2 December 2007 | Coventry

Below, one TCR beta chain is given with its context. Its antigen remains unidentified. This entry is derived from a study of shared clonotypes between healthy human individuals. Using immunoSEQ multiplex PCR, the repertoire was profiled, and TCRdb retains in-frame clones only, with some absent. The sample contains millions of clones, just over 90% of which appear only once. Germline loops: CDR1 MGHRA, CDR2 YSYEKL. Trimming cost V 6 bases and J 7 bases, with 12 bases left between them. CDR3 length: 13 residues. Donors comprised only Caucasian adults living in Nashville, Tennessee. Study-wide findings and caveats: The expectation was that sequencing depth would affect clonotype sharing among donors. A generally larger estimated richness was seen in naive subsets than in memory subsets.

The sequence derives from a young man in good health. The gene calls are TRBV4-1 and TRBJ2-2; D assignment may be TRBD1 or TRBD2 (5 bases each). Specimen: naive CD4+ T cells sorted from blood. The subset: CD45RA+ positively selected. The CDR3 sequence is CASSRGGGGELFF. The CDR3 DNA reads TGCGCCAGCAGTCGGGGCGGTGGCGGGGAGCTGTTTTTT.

You know how you often get extremely disappointed when you re-watch movies that petrified you as a kid and almost single-handedly were responsible for the development of your future phobias? Well, the Danish horror/suspense masterpiece "Nattevagten" is the symbolic exception that confirms the rule. More than a decade after its initially shocking & nightmarish impact, the film still is as unsettling as when it first came out. I saw this film shortly after its release in 1994, but most of the time my eyes & ears were covered by the sheets of my bed. In my defense, I was only 12 years old and the film is truly creepy! Although I now admit that the basic story and screenplay aren't entirely flawless, the atmosphere of "Nattevagten" is still indescribably tense and haunting. In order to make some extra money to finance his studies, 24-year-old Martin takes on a new job as the night watchman in the hospital's morgue. At the same time, however, the city is plagued by a maniacal serial killer who scalps his prostitute victims and drives the local police inspector Wörmer insane. Pretty soon the gruesomely deformed corpses end up in Martin's mortuary and he makes himself a suspect because of a series of strange betting games with his best friend Jens. Ole Bornedal's script isn't always 100% plausible and convincing, but at least it dares to feature some hugely controversial undertones (like necrophilia, religious blasphemy and under-aged prostitutes) and it patiently takes enough time to properly introduce the main characters and make them amiable. Some sequences are truly portentous and genuinely make the hairs on your arms & neck stand up straight, like when Martin hesitantly has to check out who set off the morgue's emergency alarm. There are several highlights of brilliant suspense in "Nattevagten", as well as prime examples of brilliant acting, beautiful art-direction and a truly peculiar sense of (pitch black) humor. There isn't that much gore or bloodshed in the film, but the few visceral moments are quite disturbing and in-your-face confronting. Great film, highly recommended to fans of superior horror cinema as well as the more established art-house fanatics. Also, Danish seems like a fascinating language to learn!